Really needed that, especially after such a grueling day.
For my next trip, I met up with some web buddies from out of state for some southern Utah fishing. We got right to work and they ended up doing pretty well. The Smokin Jigz plastics they were throwing were doing a good job on the wary cutthroat and even a nice brookie.
Everyone caught fish and had a good time.
Fish of the day was a 22" cutthroat, though several larger fish escaped after a few head shakes.
Quality fish were met by all and it was a good day. It was especially nice to fish with a group of good guys that know what they're doing. We'd been talking about it for awhile.
The past week, my cousin from Phoenix (another Aaron) made plans to come home to Utah for a spell. He came up on Wednesday to meet Holdsworth for a couple of days of camping/fishing, then they met up with me on Saturday for more fishing.
Their camp out went especially well for Holdsworth, but we'll get to that in a bit. Our trip on Saturday was also pretty fun.
I'd been hunching on a little lake that I believed to be "under the radar" and a potential sleeper, so we hiked about three miles to go and check.
As we approached the small shallow lake, we noted many rise forms, hinting that the lake would be full of small fish in numbers.
That observation was correct.
Having just lugged all of our gear there, we decided to stay for about 45-60 minutes to enjoy the fast action, but ultimately knew we'd leave to fish some more exciting water, somewhat close by.
That, we did.
Holdsworth and I pulled in quite a few feisty brookies from our tubes, but the shore fishing wasn't as good for PHX. He ended up with a couple to hand, but most of the action was in the deeper water that we could reach.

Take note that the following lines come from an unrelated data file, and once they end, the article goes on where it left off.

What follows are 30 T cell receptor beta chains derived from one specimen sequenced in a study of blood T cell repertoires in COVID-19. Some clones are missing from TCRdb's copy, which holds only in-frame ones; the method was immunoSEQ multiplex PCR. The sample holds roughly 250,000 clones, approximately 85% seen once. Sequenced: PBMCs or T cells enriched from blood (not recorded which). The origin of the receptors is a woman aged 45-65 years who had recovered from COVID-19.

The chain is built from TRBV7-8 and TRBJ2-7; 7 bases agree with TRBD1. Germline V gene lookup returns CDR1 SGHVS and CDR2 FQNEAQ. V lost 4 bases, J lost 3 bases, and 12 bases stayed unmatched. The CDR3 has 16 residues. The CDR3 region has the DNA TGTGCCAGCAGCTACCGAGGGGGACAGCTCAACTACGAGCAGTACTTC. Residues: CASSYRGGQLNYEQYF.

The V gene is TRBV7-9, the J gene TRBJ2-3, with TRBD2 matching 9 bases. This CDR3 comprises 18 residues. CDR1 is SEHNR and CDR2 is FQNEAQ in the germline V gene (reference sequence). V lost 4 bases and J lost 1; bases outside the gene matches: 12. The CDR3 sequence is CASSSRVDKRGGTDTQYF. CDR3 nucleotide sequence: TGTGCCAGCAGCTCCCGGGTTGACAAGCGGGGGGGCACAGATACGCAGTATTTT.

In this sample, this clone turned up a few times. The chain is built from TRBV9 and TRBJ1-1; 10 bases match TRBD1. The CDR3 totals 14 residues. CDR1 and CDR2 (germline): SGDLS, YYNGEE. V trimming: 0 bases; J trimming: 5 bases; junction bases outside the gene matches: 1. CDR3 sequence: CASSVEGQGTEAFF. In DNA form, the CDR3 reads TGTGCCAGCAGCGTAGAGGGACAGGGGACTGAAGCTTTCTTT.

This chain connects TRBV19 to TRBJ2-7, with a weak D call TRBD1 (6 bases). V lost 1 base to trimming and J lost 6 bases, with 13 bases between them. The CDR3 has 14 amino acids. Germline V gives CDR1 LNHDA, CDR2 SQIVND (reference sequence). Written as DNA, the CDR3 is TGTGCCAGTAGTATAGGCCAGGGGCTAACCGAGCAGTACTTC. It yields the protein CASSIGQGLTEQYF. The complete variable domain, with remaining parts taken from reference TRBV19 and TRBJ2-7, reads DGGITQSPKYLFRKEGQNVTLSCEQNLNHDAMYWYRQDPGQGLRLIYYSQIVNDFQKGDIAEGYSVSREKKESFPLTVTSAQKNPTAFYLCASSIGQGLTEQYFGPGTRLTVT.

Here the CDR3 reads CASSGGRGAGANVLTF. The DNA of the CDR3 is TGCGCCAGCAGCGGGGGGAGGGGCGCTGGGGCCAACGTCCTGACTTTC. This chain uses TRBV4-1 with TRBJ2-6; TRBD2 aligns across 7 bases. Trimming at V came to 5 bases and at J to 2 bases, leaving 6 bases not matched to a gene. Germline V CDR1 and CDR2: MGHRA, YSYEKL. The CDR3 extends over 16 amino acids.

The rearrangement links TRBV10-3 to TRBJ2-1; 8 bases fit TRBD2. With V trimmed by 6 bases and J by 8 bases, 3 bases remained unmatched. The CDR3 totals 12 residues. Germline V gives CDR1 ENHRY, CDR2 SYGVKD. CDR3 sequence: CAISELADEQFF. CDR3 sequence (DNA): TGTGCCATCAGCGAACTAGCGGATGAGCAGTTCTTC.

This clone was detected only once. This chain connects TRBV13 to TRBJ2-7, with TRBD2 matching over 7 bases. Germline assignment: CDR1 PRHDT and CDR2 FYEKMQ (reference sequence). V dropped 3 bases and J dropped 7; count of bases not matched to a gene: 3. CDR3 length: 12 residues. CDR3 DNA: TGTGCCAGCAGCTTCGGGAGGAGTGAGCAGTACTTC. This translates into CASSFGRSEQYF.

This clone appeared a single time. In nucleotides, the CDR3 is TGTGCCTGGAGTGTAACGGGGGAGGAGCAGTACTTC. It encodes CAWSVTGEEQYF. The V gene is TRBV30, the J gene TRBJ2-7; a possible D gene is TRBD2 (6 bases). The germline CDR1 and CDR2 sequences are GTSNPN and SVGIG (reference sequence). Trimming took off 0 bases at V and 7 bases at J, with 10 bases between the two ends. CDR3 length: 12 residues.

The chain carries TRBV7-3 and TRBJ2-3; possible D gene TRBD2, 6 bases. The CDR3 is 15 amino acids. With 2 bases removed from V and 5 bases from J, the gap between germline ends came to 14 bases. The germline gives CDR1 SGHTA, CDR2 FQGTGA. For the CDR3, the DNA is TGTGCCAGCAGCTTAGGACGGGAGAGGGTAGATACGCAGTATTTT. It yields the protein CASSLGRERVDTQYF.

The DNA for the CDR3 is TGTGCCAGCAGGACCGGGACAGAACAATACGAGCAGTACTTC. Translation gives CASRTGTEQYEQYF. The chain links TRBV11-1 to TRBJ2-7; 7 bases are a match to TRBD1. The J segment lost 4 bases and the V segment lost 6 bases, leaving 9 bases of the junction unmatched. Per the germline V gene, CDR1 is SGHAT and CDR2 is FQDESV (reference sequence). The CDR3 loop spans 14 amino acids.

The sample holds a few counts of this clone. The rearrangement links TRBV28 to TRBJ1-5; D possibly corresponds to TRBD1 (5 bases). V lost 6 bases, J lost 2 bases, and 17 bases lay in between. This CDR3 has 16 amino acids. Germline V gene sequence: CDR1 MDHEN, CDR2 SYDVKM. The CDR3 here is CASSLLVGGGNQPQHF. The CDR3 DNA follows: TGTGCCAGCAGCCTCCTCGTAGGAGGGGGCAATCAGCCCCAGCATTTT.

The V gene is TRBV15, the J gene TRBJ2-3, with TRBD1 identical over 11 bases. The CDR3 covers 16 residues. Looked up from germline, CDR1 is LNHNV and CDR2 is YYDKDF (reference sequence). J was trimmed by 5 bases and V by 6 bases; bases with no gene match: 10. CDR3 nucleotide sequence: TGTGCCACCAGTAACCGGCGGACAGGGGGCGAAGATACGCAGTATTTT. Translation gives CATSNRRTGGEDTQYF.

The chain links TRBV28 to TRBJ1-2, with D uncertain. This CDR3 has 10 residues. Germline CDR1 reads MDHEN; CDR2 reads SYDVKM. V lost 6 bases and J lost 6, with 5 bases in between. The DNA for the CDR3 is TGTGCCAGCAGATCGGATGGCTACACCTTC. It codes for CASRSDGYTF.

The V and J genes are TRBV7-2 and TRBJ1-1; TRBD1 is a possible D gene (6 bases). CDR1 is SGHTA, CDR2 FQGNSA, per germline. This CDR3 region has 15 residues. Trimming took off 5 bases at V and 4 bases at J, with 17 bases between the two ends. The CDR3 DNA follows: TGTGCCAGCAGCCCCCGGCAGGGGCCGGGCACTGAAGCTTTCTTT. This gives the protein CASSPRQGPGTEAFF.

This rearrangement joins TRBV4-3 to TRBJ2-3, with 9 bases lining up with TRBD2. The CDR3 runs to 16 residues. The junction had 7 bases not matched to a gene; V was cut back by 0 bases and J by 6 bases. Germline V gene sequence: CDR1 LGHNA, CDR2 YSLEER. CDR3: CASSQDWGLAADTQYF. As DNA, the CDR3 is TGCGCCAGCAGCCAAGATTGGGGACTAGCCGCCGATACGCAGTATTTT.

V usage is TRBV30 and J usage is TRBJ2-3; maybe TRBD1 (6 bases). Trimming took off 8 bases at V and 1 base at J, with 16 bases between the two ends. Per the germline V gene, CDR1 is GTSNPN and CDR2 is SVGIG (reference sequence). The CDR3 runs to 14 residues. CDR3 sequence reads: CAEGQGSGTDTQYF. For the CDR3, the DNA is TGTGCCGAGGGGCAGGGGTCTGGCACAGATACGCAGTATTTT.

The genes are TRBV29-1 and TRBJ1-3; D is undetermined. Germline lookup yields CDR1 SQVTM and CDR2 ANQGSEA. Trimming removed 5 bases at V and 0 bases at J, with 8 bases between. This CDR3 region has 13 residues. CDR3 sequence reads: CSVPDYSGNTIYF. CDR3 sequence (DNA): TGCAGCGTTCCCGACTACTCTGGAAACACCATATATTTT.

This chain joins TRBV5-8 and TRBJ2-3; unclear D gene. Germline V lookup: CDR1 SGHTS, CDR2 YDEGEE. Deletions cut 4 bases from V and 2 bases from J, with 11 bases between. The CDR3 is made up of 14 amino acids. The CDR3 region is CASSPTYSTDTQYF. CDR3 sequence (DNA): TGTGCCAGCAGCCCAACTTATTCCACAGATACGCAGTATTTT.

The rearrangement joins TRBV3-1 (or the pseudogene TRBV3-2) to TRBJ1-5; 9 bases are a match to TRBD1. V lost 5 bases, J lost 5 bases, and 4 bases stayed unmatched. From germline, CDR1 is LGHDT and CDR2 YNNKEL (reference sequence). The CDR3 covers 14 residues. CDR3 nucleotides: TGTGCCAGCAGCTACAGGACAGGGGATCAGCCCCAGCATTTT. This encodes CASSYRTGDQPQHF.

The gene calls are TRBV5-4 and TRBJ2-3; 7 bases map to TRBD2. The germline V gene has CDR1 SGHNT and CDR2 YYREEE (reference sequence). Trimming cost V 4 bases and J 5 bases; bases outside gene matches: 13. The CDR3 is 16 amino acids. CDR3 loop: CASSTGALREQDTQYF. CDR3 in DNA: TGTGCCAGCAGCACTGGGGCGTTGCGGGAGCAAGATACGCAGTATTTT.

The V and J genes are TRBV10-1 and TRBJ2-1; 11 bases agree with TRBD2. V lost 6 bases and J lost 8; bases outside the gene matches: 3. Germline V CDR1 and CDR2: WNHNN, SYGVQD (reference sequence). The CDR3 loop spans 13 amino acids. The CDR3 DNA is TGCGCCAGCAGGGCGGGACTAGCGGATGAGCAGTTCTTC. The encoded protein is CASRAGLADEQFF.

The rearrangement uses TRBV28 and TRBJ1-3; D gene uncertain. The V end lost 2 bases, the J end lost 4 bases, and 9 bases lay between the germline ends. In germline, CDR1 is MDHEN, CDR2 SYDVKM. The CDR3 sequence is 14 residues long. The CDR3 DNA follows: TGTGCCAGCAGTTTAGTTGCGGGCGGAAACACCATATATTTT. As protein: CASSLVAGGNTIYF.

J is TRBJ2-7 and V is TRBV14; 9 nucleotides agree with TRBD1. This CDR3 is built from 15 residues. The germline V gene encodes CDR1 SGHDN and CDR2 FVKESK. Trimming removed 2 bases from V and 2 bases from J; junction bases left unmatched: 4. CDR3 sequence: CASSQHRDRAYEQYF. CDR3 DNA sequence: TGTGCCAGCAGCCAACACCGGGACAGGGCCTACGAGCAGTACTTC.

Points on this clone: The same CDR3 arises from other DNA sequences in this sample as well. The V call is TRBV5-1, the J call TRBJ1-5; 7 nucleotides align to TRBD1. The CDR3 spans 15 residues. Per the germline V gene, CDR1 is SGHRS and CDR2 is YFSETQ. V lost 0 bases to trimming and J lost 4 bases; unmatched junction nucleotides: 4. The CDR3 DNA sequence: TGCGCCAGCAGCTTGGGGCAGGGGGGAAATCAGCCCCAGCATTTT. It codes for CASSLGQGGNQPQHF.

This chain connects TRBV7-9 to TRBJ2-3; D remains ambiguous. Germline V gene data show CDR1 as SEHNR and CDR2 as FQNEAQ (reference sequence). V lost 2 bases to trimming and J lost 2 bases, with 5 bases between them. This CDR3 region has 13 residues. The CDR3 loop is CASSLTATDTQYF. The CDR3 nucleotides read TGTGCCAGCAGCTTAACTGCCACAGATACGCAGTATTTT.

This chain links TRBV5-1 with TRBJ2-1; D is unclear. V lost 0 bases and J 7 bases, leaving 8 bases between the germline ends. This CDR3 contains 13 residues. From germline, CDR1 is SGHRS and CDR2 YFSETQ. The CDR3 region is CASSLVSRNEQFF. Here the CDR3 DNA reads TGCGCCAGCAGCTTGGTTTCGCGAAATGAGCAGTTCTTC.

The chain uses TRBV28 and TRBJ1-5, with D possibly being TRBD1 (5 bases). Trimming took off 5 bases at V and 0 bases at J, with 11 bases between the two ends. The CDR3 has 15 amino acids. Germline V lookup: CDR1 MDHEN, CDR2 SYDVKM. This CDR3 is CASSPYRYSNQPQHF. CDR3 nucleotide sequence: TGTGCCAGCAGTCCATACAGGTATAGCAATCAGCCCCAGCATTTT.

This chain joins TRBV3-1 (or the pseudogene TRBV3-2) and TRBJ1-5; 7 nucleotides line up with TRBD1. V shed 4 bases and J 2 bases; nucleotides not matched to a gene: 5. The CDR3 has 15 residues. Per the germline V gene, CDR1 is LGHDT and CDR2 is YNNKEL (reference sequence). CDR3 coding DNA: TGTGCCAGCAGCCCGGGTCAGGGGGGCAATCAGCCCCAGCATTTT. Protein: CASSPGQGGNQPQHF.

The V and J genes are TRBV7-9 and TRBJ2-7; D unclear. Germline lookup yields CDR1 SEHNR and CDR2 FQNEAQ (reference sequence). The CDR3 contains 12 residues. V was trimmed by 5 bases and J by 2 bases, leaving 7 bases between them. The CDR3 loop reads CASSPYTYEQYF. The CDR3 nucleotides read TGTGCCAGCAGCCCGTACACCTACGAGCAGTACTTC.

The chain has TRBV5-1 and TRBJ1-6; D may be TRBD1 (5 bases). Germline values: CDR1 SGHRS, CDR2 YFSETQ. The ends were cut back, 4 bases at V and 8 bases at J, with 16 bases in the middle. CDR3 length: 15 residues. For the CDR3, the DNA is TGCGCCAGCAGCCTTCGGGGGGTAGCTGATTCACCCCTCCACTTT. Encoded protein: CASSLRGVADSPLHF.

Now let's go back to the Aarons' camping trip. Holdsworth met PHX down south, mid-week, and they setup shop at a tiger trout lake. The tiger fishing was slow, but they both got into a few good fish of almost 4lbs.
Holdsworth took the big fish honors though, as he found his jig in the mouth of a real beast tiger that took him for a thrill ride from shore. He was lucky to land it without help!
I learned of this by way of text message that afternoon, while at work, of all places. Having two more days of work in front of me after seeing the photo they sent me was pure torture.
The monster was 27.5" long and weighed 7.8lbs! Holy crap!
All I can say is CONGRATULATIONS, buddy! What a pig!
As more great water and access to it opens up, we should see some more excellent fish this year, however that one may be tough to beat. This late winter up north is crazy! It's June and a lake here in Utah County sitting at only 9000ft still had ice on it yesterday when the Aarons hiked to it.
The Uintas are still in Christmas Town in most places. It's warming up significantly now though. It shouldn't be but a couple of weeks until we can play in them thar hills. Looking forward to it!
Why not go jogging, hit the gym, start a garden or whatever it is that normal humans do? What's so fascinating about these slimy little creatures that live in the water?
Fishing is a bit more to me than a hobby or a sport. It's an essential part of life that helps me connect with the Earth in ways similar to the long-practiced traditions of mankind. Wherever man has had a water source, there has been fishing.
This is a photo of my kitchen blinds, through the bottom of a drinking glass.
Collect Neat Stuff?
Relic Mercantile might have just what you're looking for.
Travis Sylvester, of Travzart.com
Travis Sylvester is a local Utah artist, whom I've known for a few years. His artwork is sensational and he seems to improve with every new piece. He reproduced one of my cutthroat photos in colored pencil and it turned out great. Check out his website and click this pic.
While Googling trout images one day, I stumbled upon some art by A.D. Maddox and became a fan right away. Photos link to her site.